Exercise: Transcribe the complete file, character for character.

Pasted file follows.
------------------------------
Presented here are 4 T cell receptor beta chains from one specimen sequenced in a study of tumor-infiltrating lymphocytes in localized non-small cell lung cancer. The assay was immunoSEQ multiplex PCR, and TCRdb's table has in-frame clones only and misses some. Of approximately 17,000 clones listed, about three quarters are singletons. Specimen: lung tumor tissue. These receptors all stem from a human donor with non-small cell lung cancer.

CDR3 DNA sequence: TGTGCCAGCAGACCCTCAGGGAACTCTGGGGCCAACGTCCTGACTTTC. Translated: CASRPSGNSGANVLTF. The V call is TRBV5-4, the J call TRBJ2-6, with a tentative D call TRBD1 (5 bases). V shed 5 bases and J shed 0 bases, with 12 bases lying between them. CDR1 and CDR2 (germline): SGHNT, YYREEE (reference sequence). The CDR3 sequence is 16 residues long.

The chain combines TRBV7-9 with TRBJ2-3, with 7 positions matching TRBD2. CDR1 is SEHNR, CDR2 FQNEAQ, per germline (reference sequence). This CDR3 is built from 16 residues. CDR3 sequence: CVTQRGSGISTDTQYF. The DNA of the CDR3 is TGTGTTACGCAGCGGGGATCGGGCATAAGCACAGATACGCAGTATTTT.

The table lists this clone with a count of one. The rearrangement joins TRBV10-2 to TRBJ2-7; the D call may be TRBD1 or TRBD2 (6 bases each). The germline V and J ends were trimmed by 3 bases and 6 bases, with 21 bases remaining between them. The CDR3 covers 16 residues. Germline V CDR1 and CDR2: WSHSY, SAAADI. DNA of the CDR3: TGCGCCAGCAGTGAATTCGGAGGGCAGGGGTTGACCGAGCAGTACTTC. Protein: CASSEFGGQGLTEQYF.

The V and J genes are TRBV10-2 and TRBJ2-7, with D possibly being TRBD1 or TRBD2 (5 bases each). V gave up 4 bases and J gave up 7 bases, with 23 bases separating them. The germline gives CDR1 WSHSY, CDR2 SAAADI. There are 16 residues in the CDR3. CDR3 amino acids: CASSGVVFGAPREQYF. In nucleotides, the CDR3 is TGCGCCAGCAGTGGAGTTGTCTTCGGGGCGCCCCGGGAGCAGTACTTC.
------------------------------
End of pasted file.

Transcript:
Presented here are 4 T cell receptor beta chains from one specimen sequenced in a study of tumor-infiltrating lymphocytes in localized non-small cell lung cancer. The assay was immunoSEQ multiplex PCR, and TCRdb's table has in-frame clones only and misses some. Of approximately 17,000 clones listed, about three quarters are singletons. Specimen: lung tumor tissue. These receptors all stem from a human donor with non-small cell lung cancer.

CDR3 DNA sequence: TGTGCCAGCAGACCCTCAGGGAACTCTGGGGCCAACGTCCTGACTTTC. Translated: CASRPSGNSGANVLTF. The V call is TRBV5-4, the J call TRBJ2-6, with a tentative D call TRBD1 (5 bases). V shed 5 bases and J shed 0 bases, with 12 bases lying between them. CDR1 and CDR2 (germline): SGHNT, YYREEE (reference sequence). The CDR3 sequence is 16 residues long.

The chain combines TRBV7-9 with TRBJ2-3, with 7 positions matching TRBD2. CDR1 is SEHNR, CDR2 FQNEAQ, per germline (reference sequence). This CDR3 is built from 16 residues. CDR3 sequence: CVTQRGSGISTDTQYF. The DNA of the CDR3 is TGTGTTACGCAGCGGGGATCGGGCATAAGCACAGATACGCAGTATTTT.

The table lists this clone with a count of one. The rearrangement joins TRBV10-2 to TRBJ2-7; the D call may be TRBD1 or TRBD2 (6 bases each). The germline V and J ends were trimmed by 3 bases and 6 bases, with 21 bases remaining between them. The CDR3 covers 16 residues. Germline V CDR1 and CDR2: WSHSY, SAAADI. DNA of the CDR3: TGCGCCAGCAGTGAATTCGGAGGGCAGGGGTTGACCGAGCAGTACTTC. Protein: CASSEFGGQGLTEQYF.

The V and J genes are TRBV10-2 and TRBJ2-7, with D possibly being TRBD1 or TRBD2 (5 bases each). V gave up 4 bases and J gave up 7 bases, with 23 bases separating them. The germline gives CDR1 WSHSY, CDR2 SAAADI. There are 16 residues in the CDR3. CDR3 amino acids: CASSGVVFGAPREQYF. In nucleotides, the CDR3 is TGCGCCAGCAGTGGAGTTGTCTTCGGGGCGCCCCGGGAGCAGTACTTC.